Sunday, March 20, 2005
How To Succeed In Law School? My Personal View.
I recently received the following email:
I know that there isn't a "secret" to doing well in law school but I ran into a 2L at a bar and he said that you have to figure out the "game" and once you do that, you will do well. He didn't elaborate, do you know what he means?

I only have about two months before I leave to Europe and want to do some reading to get me prepped for law school. If I could only read two books before law school which ones would you recommend?

Also, do you have any insider tips for succeeding at the U of M[innesota] Law School?
Here is my (long-winded) response:


Well it is not really a game, it is just that in class professors often like to talk about policy issues surrounding the law, such as whether the particular law or rule is a good one or not, etc. This is not surprising, the whole purpose of class is really to think about the law in a scholarly and academic fashion since everyone in law school can learn the black letter law for themselves in a very short period of time. So really I personally think you need to consider class as an enjoyable intellectual pursuit - and one that is very valuable to both your law school and legal career - but at the same time as wholly separate from grading and the test taking process (unless of course class performance affects your grade - which was rare in my personal experience).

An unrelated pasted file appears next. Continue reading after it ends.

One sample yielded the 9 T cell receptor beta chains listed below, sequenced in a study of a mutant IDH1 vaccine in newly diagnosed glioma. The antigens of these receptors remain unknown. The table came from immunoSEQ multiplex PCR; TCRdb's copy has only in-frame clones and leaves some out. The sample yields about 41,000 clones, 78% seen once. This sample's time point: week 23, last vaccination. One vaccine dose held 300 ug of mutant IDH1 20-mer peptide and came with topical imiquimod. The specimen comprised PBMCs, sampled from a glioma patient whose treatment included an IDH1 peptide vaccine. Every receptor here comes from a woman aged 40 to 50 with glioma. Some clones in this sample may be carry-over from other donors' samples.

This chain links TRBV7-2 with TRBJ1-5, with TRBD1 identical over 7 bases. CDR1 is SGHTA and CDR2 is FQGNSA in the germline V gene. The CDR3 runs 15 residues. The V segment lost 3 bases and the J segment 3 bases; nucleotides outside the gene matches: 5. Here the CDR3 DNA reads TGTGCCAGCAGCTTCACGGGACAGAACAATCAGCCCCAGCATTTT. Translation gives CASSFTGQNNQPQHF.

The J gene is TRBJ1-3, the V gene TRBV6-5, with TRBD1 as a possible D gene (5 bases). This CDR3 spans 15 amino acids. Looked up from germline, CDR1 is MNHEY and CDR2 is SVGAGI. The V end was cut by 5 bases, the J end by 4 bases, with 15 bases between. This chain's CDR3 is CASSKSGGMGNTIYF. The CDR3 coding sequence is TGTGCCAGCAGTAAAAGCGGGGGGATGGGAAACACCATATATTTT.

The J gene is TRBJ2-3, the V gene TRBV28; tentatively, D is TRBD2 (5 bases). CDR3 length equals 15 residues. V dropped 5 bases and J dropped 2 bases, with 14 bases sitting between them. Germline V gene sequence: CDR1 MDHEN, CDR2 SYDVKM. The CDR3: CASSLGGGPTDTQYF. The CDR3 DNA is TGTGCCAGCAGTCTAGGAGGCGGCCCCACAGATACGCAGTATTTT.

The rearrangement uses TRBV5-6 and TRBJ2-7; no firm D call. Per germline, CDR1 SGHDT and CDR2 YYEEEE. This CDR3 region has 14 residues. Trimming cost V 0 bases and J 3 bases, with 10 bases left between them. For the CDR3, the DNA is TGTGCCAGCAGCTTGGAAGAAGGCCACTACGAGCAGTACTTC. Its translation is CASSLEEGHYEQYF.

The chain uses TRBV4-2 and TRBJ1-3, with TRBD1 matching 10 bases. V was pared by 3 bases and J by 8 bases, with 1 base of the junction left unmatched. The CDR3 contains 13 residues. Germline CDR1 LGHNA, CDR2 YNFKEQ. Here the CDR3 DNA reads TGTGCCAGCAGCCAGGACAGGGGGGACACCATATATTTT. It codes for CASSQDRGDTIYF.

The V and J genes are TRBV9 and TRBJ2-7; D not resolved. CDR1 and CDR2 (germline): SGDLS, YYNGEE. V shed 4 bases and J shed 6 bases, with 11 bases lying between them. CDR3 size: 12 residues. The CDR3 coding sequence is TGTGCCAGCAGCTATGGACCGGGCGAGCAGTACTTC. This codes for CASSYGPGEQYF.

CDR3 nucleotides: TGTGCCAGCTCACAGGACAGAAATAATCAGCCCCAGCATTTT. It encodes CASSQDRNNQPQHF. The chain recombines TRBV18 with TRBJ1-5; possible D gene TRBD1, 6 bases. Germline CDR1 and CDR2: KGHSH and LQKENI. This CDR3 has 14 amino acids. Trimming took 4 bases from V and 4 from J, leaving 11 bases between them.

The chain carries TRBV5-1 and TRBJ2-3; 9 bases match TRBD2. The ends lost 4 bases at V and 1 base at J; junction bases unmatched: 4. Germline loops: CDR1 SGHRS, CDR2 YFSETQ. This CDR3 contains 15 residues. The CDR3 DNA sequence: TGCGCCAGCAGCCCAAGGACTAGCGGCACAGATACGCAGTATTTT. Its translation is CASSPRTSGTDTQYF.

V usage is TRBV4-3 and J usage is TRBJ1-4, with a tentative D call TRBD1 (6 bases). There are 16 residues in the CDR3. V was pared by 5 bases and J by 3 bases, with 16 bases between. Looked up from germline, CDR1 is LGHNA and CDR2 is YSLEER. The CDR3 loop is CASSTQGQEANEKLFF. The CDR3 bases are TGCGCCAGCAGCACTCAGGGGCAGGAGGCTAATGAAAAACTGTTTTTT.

Some professors choose to "hide the ball" in class too, i.e., only give you a bit of information or throw out a rule that has been rejected by the courts and see if you can figure out why it was rejected. This is almost always the case in tort classes (personally one of my more enjoyable classes - I was taught by Professor Weissbrodt who also teaches an excellent international human rights course). Some are critical of this style, but I don't really think of it as a poor style at all.

Rather I think it can be misused by some professors to try to assert superiority over the students, but this is fortunately very rare - and something I never personally experienced. When used effectively, it is a great learning tool. For example, I think Professor Weissbrodt used it in a very effective manner, and again, it was one of my personally more enjoyable classes.

One of the things you need to keep in mind is that it is okay to be wrong or disagree with the professor. Obviously you should be respectful, but I think professors actually enjoy it when students challenge them about the law or the discussion. Most of the time, again in my personal experience, the students would be very nervous and submissive about responding to any questions. This goes to a larger point, you and your peers are all very intelligent or you wouldn't be there at all, so you should take comfort in that even when you have a day (or week) where you feel lost about the subject matter. That will happen to everyone at one point or another, even those that will end up at the top of the class.